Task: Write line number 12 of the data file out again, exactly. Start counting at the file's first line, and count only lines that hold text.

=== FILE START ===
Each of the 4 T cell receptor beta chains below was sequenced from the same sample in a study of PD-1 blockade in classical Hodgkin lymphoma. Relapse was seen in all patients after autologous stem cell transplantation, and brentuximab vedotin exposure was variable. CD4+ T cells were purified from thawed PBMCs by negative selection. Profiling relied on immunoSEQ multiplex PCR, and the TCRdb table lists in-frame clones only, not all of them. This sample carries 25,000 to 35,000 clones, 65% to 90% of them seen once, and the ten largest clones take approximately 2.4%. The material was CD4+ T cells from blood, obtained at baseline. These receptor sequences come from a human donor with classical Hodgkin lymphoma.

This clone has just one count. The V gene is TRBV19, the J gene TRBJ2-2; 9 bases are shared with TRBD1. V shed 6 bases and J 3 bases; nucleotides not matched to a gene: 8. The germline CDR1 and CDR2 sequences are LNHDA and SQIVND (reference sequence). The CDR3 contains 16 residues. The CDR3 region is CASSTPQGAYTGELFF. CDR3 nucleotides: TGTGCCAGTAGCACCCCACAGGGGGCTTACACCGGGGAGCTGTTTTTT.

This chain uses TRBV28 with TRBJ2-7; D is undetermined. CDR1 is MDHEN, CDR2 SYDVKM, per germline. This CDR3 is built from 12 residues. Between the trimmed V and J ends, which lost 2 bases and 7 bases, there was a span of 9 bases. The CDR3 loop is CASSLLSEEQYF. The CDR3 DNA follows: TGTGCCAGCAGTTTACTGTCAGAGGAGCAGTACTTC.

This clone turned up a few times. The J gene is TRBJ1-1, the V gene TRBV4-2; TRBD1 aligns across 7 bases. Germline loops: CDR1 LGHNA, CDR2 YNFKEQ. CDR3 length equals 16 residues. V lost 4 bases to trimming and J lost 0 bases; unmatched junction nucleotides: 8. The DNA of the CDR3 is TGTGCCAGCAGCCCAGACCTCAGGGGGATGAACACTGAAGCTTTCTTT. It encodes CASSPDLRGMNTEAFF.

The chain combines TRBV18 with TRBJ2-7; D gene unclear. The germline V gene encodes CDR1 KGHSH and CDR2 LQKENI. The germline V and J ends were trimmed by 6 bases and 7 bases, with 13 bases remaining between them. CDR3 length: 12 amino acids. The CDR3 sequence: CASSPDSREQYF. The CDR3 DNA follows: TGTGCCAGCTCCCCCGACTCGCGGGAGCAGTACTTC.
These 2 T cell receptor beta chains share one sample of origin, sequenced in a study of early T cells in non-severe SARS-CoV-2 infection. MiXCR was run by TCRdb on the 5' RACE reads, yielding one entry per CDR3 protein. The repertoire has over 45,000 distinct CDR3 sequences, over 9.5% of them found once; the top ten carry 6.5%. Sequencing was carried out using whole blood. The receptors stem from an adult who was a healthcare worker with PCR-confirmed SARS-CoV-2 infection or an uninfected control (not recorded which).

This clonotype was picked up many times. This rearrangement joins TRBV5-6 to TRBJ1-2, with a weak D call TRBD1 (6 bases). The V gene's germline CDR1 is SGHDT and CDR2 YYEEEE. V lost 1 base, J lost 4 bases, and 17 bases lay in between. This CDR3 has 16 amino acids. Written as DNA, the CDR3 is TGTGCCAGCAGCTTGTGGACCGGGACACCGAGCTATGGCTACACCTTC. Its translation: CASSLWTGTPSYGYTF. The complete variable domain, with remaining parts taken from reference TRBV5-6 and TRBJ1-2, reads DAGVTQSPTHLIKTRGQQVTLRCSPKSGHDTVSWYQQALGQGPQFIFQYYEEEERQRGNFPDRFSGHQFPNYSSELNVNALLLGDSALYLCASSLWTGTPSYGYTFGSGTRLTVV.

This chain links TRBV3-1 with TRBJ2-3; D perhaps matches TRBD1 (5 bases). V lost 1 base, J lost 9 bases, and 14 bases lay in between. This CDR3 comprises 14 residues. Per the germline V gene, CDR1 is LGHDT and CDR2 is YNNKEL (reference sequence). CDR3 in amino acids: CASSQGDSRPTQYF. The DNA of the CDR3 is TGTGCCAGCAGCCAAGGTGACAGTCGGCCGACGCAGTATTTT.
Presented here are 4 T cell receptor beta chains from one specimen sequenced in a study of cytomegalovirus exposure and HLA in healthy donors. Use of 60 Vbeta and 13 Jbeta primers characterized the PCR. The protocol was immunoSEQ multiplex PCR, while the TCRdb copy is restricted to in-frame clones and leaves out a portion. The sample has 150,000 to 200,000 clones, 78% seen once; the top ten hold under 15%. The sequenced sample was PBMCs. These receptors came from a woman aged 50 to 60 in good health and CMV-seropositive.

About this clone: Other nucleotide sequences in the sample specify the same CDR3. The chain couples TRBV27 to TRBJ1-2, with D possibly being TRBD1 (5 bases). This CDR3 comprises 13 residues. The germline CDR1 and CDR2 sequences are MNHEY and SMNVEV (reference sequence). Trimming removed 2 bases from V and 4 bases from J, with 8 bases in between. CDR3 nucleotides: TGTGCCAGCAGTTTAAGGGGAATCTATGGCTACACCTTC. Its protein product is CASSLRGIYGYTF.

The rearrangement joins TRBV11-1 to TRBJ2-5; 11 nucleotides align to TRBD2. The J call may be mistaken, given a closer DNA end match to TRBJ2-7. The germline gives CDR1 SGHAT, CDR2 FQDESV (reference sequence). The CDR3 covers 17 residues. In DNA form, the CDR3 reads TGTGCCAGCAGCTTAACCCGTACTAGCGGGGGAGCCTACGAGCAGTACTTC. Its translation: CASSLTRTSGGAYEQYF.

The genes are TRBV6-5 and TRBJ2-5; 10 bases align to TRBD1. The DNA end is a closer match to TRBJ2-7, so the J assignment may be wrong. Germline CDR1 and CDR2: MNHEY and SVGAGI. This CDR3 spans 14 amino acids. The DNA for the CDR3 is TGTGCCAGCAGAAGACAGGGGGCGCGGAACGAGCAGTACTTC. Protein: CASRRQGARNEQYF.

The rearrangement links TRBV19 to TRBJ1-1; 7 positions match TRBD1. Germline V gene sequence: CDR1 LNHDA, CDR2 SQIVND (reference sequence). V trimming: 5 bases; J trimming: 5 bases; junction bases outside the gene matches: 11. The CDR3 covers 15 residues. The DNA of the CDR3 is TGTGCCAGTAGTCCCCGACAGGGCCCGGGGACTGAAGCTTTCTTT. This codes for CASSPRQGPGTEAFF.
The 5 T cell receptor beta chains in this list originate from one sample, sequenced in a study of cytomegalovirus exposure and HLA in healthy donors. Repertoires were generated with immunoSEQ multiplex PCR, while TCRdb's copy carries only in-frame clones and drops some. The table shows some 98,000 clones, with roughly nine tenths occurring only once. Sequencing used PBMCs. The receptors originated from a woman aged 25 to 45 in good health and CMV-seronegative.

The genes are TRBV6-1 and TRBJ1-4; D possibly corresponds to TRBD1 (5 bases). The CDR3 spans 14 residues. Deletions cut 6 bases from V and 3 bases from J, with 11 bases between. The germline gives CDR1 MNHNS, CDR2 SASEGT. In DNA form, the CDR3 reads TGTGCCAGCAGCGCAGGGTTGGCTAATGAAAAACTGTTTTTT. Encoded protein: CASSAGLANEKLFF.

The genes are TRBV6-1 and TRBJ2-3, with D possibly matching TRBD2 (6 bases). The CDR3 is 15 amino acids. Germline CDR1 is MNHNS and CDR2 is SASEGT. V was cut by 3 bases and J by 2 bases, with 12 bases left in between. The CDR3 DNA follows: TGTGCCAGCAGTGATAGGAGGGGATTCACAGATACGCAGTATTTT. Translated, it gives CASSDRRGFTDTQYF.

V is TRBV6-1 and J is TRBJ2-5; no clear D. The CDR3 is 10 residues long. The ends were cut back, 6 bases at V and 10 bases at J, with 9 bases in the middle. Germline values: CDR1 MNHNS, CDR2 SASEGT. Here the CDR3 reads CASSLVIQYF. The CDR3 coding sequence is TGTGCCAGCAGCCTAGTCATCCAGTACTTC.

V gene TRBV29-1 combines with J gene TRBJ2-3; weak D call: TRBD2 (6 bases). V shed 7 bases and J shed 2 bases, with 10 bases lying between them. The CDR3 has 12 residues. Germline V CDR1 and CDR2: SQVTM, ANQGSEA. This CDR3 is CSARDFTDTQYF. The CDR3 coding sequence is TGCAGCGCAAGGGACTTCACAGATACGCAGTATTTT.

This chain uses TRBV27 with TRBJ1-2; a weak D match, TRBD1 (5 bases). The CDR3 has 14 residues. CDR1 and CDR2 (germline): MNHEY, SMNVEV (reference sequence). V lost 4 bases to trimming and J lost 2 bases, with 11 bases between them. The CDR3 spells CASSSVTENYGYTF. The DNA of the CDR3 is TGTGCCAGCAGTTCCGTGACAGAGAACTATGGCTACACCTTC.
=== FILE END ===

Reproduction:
The genes are TRBV6-5 and TRBJ2-5; 10 bases align to TRBD1. The DNA end is a closer match to TRBJ2-7, so the J assignment may be wrong. Germline CDR1 and CDR2: MNHEY and SVGAGI. This CDR3 spans 14 amino acids. The DNA for the CDR3 is TGTGCCAGCAGAAGACAGGGGGCGCGGAACGAGCAGTACTTC. Protein: CASRRQGARNEQYF.